Wednesday, February 25, 2009

Lĭt / uh / ruh / sē Äw / fĭs


Tell A Fairy Tale Day: February 26

Why Fairy Tales Matter
by Hannah Boyd - Education.com


Once upon a time, people began telling stories around the fire. The stories were as deep and dark as the woods where talking animals, elves, fairies and other enchanting characters lived. As time passed, the stories were collected and written down. Many were made into movies. And then parents began asking: what is it about fairy tales? Aren’t they too violent and scary for impressionable children? And are Sleeping Beauty, Snow White, and Cinderella good role models? But that was far from the end. No matter how politically incorrect stories about evil stepmothers, damsels in distress, and cannibalistic old women may be, fairy tales are here to stay.

And that’s a good thing, say the experts. “They work through so many personal and cultural anxieties, yet they do it in a safe, ‘once upon a time’ way,” says Maria Tatar, a professor at Harvard College who writes about, and teaches classes on, fairy tales. “Fairy tales have a real role in liberating the imagination of children. No matter how violent they are, the protagonist always survives.”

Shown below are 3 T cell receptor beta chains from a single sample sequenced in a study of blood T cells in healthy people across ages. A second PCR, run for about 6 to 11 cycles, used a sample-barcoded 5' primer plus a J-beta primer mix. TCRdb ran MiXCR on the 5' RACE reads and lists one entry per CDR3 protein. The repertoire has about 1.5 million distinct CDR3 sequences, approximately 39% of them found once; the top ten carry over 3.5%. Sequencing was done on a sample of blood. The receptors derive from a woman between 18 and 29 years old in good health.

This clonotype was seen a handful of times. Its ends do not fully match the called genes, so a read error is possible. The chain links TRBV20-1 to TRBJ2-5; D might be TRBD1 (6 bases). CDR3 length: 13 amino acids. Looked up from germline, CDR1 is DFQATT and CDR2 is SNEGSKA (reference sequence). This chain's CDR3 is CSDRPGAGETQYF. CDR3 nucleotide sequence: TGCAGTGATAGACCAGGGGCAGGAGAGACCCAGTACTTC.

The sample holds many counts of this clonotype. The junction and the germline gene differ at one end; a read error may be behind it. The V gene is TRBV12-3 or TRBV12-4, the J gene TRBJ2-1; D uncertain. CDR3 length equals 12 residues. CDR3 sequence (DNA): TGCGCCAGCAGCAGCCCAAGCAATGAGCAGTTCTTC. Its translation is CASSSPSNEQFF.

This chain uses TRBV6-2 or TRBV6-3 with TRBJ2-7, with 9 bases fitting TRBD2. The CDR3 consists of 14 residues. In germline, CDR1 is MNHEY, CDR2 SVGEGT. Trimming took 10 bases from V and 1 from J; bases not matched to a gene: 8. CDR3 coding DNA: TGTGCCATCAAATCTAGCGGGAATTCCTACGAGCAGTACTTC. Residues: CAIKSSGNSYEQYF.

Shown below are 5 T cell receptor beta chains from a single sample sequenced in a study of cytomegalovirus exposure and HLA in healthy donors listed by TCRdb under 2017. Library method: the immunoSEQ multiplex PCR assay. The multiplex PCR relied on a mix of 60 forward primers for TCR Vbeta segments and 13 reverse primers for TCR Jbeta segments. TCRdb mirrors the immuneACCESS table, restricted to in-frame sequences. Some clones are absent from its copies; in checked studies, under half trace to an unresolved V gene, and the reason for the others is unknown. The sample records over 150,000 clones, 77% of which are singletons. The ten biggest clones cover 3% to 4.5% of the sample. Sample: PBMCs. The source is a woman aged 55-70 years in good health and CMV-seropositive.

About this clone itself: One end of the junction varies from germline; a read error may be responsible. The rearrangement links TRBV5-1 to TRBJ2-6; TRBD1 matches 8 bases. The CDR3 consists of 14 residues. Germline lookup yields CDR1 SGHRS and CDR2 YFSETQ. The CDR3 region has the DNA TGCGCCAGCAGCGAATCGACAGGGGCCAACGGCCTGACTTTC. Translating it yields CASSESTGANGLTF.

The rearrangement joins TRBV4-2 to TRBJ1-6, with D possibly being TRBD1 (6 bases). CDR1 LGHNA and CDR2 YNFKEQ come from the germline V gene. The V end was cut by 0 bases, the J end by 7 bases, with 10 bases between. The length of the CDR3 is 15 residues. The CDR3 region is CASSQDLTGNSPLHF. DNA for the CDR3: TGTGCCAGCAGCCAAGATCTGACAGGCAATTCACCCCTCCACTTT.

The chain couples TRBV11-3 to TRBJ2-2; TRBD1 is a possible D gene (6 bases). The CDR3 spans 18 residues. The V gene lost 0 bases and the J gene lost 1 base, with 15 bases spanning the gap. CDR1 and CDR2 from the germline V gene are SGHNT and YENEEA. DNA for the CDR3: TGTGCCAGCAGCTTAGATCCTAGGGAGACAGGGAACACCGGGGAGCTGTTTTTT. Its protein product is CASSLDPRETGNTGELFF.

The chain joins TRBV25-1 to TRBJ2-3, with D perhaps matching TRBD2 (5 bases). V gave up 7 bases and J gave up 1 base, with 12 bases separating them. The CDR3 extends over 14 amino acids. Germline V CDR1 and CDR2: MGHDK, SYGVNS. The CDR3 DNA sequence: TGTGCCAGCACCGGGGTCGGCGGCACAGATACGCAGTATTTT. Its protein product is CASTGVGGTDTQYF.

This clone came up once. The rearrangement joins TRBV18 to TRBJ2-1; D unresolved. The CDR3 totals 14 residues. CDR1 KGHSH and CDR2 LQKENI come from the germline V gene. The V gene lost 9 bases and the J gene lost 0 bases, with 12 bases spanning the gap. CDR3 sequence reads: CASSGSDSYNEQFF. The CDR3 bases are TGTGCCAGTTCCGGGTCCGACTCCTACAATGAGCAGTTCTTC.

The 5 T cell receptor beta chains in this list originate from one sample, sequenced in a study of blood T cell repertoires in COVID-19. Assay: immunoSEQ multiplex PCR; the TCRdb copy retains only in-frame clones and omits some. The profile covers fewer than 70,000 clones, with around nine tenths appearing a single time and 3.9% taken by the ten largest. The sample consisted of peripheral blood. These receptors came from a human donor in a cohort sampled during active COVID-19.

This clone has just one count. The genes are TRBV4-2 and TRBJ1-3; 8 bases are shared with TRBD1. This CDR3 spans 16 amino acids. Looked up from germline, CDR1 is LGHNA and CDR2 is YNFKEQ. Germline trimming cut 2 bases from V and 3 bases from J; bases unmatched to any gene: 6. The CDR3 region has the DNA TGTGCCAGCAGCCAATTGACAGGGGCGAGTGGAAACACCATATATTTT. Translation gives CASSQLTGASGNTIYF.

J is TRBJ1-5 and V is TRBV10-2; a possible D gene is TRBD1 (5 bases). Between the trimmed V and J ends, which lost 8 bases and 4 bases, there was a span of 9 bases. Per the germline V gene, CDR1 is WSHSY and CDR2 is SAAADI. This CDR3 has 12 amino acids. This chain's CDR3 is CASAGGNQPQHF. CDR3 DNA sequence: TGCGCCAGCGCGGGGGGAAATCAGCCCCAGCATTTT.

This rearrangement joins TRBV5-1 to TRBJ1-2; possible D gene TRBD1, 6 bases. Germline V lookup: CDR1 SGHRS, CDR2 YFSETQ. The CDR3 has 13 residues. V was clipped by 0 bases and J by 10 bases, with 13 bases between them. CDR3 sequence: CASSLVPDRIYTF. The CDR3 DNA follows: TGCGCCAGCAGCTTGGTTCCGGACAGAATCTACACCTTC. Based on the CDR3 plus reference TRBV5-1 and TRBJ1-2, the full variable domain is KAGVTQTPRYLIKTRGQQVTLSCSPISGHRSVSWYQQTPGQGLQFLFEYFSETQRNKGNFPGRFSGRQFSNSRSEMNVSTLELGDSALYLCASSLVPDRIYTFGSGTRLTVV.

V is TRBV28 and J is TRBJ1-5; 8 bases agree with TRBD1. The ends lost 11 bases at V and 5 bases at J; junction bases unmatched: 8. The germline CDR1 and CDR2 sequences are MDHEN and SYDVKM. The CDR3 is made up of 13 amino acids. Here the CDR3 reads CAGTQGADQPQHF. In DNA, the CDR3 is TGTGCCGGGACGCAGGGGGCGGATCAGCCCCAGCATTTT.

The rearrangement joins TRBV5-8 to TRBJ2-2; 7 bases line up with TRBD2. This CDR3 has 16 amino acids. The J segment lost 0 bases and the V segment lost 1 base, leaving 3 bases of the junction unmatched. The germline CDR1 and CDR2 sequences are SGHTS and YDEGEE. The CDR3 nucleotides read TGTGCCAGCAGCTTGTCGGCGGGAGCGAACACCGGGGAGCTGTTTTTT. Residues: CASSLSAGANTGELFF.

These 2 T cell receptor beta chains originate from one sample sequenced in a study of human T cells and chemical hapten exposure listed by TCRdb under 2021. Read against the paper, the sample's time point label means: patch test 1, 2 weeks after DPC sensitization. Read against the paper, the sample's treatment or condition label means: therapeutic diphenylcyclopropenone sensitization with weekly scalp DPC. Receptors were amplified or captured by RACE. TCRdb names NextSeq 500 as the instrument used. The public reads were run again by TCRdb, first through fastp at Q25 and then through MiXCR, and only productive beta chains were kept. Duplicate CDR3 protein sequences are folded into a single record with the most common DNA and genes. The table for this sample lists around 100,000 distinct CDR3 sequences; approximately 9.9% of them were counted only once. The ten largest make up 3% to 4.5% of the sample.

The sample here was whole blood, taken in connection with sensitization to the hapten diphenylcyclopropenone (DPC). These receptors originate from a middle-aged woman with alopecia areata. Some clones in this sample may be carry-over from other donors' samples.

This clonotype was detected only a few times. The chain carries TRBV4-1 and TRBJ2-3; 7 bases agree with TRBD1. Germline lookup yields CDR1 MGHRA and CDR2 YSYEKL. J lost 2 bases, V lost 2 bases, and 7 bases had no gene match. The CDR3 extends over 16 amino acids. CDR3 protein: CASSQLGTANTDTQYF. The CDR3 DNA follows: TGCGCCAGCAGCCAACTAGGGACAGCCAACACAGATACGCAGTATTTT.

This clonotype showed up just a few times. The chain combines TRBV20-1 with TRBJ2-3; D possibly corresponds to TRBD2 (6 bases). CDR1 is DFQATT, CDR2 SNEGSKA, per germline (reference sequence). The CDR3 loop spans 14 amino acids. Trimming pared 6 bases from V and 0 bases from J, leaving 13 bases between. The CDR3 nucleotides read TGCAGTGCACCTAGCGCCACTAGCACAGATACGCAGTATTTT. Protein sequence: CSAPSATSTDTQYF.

Indeed, as scary as many of these stories sound to parents, many scholars view them as helping children work through anxieties they can’t yet express. The famous writer and child psychologist Bruno Bettelheim believed fairy tales are important to children’s development because the main characters – many of them children themselves – demonstrate pluck, and the ability to triumph over adversity in a world of giants and cruel adults.

Check Out a Website . . . . .

Teaching with Fairy Tales @ TeacherNet
The fairy tale is a rich storytelling tradition — a source of inspiration for teachers and pupils that can be adapted to suit all ages and stages. The following is an introduction to the genre and its characteristics, with suggestions for activities based on the theme of fairy tales and myths. And there are numerous fairy-tale resources, from fun web sites to fairy tales with a twist.

Fairy Tale Resources @ K - 3 Learning Pages
Collected/Prepared by Carol Vaage
~ Fairy Tale Lesson Plans

~ Links Specific Fairy Tales
~ Fairy Tales Online
~ International Fairy Tales
~ Fairy Tale Web Quests

. . . . . or a book @ Burbank Public Library

Fairy Tale Feasts: a literary cookbook for young readers and eaters
Jane Yolen – Crocodile Books, 2006


If you want your children to be brilliant, read them fairly tales.
If you want them to be geniuses, read them more fairy tales.
Albert Einstein

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